Vampire in Venice is as messy as you’d expect from such a background of carnage and completely fails as a coherent narrative piece. The film is confusing, all over the place in terms of characters and ideas. Some characters enter the story and then disappear without really knowing who they are. Things happen in the plot which go unaccounted for and make little sense (clearly the result of so many different directors and their visions). Vampire lore previously established in Nosferatu the Vampyre is discarded, which kind of ruins the idea of this being a direct sequel. And there’s an awful lot of scenes of Nosferatu walking slowly around Venice (Kinski apparently shot over ten hours of this type of footage of him just ambling around looking all stern and serious) which add nothing to the story except pad out the running time. You won’t really have a clue what is going on most of the time so at some point around a third of the way in, I just switched off and tried to enjoy what I could.

The irony is that what destroys the film also makes it work. The fact there’s little in the way of structure gives Vampire in Venice a very macabre and moody, almost dreamlike feeling where anything can happen and rules mean nothing – if the script wants to do something, it does, giving Vampire in Venice an unpredictable edge. The location shooting in Venice really adds to the atmosphere, the fog-shrouded shots of Nosferatu sailing around in a gondola are very spooky and effective, and the whole Gothic vibe of Venice really translates across nicely into horror. There’s a great soundtrack too, something slightly off-beat and melodramatic which enhances this whole dream-like quality to the film.

Nosferatu is a tortured soul, tormented by melancholy and a desire to end his eternal suffering, which is kind of ironic as the heroes’ attempts to defeat him and ‘aid him’ don’t go very well. I’m not condoning Kinski’s horrific off-camera behaviour but the wild intensity of his performance and sheer disgust which he appears to show for everyone translates beautifully across onto the screen. Despite looking like some jumped-up Amadeus wannabe as he struts silently around Venice, he has this continual loathing sneer on his face, revolted by everything and everyone he crosses paths with, like everyone is beneath him. I guess that’s what an immortal vampire would be feeling, knowing he was superior to everyone else but knowing how terrified the cast and crew were of this madman just adds a nice element of intensity.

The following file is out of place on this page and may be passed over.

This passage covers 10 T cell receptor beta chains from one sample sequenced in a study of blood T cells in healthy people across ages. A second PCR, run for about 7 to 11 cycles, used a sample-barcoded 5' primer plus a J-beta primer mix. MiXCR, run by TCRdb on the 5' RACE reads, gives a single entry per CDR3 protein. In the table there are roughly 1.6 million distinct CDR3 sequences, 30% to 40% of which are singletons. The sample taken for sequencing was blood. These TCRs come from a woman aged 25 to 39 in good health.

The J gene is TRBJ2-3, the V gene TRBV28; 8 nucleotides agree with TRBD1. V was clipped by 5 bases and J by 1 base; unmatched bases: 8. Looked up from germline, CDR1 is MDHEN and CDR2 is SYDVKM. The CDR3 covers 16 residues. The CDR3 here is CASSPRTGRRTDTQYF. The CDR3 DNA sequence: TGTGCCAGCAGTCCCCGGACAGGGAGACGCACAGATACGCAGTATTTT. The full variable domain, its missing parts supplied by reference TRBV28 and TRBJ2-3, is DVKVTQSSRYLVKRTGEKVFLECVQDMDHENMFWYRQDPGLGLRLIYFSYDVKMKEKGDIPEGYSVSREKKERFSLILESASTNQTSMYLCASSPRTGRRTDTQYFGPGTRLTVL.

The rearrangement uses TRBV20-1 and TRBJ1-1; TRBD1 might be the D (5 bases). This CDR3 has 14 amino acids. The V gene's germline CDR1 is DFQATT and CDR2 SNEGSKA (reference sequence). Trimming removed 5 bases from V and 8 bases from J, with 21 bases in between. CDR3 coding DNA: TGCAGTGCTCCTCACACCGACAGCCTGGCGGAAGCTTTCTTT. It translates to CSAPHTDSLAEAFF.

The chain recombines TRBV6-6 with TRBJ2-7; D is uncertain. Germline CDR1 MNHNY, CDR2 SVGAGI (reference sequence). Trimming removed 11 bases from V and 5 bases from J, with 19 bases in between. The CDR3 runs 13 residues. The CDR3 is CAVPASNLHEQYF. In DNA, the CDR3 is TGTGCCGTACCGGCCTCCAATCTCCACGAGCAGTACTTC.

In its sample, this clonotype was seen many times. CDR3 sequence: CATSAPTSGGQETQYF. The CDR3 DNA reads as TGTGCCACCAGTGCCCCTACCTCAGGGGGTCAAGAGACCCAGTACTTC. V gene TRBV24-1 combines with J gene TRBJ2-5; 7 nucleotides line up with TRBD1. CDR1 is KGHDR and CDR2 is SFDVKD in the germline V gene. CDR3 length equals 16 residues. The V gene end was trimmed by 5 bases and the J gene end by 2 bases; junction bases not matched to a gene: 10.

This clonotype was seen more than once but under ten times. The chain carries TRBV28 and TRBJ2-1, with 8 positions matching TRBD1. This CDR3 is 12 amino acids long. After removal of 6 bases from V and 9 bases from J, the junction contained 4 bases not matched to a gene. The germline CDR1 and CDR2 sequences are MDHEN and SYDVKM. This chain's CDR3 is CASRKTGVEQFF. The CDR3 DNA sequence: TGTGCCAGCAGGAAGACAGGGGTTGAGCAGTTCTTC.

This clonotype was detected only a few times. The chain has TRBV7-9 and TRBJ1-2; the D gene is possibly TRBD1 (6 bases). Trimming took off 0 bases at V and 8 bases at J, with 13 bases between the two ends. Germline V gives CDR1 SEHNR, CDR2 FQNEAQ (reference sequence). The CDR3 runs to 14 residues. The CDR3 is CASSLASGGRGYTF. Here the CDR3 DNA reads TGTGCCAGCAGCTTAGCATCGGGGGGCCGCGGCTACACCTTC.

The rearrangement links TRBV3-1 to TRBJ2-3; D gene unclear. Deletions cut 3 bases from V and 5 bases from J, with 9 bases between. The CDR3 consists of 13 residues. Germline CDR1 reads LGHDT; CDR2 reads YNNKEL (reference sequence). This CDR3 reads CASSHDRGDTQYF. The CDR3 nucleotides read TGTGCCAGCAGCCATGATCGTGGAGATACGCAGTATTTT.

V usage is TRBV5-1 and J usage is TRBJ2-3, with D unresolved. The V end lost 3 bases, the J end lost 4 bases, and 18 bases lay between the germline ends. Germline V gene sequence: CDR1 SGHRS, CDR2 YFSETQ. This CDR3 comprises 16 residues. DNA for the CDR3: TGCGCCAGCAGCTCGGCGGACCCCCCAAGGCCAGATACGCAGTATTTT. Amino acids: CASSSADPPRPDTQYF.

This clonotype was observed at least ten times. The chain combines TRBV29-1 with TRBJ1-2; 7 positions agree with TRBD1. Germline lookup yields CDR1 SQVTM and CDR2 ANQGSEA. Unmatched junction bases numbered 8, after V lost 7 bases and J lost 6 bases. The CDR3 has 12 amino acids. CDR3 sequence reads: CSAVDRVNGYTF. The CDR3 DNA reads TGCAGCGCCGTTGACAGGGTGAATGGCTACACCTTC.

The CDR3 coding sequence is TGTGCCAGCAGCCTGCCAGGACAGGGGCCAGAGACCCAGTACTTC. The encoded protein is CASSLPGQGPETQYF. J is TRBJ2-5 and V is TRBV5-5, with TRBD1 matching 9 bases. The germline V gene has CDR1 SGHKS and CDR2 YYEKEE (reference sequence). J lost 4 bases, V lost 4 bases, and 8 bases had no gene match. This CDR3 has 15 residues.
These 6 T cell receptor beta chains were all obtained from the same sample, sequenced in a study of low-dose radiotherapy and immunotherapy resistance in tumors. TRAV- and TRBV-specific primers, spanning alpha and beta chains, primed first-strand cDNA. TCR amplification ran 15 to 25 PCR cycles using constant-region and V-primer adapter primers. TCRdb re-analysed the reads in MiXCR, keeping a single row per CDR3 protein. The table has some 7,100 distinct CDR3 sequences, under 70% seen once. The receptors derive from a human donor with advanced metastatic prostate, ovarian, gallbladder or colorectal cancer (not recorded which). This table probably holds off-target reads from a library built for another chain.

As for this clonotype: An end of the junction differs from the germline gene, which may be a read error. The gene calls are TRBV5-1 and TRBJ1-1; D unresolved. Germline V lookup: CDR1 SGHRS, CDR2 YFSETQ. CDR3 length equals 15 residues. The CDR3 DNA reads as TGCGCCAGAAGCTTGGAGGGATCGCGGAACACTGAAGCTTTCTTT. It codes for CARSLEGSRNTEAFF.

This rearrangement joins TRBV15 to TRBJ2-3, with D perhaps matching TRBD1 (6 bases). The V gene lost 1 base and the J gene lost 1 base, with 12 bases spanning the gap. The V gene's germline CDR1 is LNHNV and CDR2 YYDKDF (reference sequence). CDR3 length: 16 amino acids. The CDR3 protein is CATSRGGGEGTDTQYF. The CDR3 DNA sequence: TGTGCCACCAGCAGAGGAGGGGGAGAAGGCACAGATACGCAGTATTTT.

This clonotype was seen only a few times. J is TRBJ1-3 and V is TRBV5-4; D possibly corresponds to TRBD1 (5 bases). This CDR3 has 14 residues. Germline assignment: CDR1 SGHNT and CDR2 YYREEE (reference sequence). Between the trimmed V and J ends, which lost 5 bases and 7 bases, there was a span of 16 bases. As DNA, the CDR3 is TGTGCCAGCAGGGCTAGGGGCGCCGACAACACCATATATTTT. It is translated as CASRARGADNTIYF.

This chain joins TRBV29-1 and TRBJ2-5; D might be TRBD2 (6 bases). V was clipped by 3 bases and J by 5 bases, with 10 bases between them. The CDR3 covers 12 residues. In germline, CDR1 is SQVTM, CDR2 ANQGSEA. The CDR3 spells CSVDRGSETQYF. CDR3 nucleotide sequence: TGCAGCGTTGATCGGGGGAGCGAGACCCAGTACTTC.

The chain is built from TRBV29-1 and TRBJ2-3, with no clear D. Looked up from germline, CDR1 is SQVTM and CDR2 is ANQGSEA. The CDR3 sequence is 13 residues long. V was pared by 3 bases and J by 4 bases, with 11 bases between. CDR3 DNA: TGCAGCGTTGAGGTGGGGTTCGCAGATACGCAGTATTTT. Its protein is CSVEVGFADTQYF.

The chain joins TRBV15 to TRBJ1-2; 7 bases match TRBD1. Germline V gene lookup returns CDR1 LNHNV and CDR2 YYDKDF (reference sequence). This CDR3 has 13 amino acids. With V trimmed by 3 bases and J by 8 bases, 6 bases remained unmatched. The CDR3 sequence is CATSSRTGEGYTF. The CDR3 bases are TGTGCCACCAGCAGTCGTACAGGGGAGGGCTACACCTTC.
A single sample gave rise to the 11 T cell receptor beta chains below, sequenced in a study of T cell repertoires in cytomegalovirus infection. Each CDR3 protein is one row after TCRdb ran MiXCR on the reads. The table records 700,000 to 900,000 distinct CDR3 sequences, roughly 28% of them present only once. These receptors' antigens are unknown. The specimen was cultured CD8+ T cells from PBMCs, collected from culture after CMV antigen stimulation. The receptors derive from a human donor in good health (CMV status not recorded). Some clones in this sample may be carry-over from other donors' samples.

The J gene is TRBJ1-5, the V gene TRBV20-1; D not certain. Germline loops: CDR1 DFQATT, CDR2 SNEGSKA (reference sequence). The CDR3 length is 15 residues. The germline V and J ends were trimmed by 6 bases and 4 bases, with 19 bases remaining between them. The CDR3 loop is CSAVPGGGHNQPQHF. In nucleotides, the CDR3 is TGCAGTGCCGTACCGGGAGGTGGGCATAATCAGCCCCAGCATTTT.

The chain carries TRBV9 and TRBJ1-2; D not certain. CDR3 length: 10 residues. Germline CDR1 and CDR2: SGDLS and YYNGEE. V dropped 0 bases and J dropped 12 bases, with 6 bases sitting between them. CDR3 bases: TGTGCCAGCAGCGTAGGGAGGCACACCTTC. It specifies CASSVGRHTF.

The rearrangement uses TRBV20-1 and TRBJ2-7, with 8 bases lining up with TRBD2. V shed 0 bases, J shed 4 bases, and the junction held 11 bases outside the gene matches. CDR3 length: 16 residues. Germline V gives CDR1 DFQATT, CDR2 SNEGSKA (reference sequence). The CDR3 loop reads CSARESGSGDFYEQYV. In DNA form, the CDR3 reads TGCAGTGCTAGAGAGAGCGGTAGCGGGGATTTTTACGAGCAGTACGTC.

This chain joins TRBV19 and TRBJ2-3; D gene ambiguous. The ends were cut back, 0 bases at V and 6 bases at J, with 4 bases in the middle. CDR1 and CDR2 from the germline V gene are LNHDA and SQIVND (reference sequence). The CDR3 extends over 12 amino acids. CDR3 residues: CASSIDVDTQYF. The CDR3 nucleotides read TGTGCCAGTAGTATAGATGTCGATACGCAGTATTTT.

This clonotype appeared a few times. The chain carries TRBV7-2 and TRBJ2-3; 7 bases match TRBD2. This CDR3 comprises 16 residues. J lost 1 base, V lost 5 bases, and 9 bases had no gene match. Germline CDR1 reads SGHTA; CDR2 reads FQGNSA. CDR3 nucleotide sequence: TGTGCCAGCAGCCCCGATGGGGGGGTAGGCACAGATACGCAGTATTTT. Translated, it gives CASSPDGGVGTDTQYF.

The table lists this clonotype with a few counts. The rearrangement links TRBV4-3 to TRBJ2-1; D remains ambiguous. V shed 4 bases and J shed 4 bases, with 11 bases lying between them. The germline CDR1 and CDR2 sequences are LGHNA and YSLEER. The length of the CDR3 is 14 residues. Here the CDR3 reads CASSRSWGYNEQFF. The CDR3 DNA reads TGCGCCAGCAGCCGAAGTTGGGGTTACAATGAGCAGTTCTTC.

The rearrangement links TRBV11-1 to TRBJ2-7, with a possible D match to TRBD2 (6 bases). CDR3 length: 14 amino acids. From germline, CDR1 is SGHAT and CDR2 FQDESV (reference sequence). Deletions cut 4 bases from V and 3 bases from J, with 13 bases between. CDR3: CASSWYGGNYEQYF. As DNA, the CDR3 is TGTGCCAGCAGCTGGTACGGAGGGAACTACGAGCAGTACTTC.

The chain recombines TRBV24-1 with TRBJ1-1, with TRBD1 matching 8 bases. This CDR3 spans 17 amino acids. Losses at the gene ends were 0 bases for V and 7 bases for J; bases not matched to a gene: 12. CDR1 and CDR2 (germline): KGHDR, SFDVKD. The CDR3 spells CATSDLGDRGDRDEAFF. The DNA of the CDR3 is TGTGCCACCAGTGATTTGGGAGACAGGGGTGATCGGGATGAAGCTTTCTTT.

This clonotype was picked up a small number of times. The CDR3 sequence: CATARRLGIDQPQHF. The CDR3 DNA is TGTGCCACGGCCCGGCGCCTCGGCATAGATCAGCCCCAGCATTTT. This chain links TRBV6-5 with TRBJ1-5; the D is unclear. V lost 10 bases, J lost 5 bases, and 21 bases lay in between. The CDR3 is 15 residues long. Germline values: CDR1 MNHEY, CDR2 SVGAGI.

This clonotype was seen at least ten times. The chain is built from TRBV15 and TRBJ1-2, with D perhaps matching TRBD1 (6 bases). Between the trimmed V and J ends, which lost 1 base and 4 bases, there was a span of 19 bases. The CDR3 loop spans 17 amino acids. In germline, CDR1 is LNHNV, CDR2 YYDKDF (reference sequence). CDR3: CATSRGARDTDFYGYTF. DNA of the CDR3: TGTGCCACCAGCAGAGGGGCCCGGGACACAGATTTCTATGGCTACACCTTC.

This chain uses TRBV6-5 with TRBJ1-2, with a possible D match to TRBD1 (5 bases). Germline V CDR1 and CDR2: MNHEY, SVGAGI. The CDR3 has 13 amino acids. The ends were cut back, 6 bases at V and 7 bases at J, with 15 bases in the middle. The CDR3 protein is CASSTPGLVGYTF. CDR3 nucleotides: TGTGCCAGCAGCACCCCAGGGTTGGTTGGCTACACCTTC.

Both Christopher Plummer and Donald Pleasance signed up for this one, with both featuring in decent-sized roles and lending a touch of class and gravitas that Vampire in Venice, or more specifically Kinski, does not deserve. However, like the rest of the film, they fall victim to the nonsensical script which has them in and out of the story rather abruptly. Barbara De Rossi and Anne Knecht add beauty if little else to their roles and it’s easy to see why they were cast (and why Kinksi filmed sex scenes with both of them!).


Final Verdict

There is a bizarre, dark and poetic beauty to what should be a car crash of a horror film. Vampire in Venice can’t be recommended as a good film but there’s an inexplicable compulsion to watching it unfold before your eyes and that’s thanks to Kinksi’s intense, otherworldly performance. Love him or hate him, there’s no question he can command the screen like few others.


Vampire in Venice

Also Known As: Nosferatu in Venice

Director(s): Augusto Caminito, Klaus Kinski (uncredited), Maurizio Lucidi (uncredited), Luigi Cozzi (uncredited)

Writer(s): Alberto Alfieri (story), Leandro Lucchetti (story), Augusto Caminito (screenplay)

Actor(s): Klaus Kinski, Barbara de Rossi, Yorgo Voyagis, Anne Knecht, Donald Pleasance, Christopher Plummer

Duration: 97 mins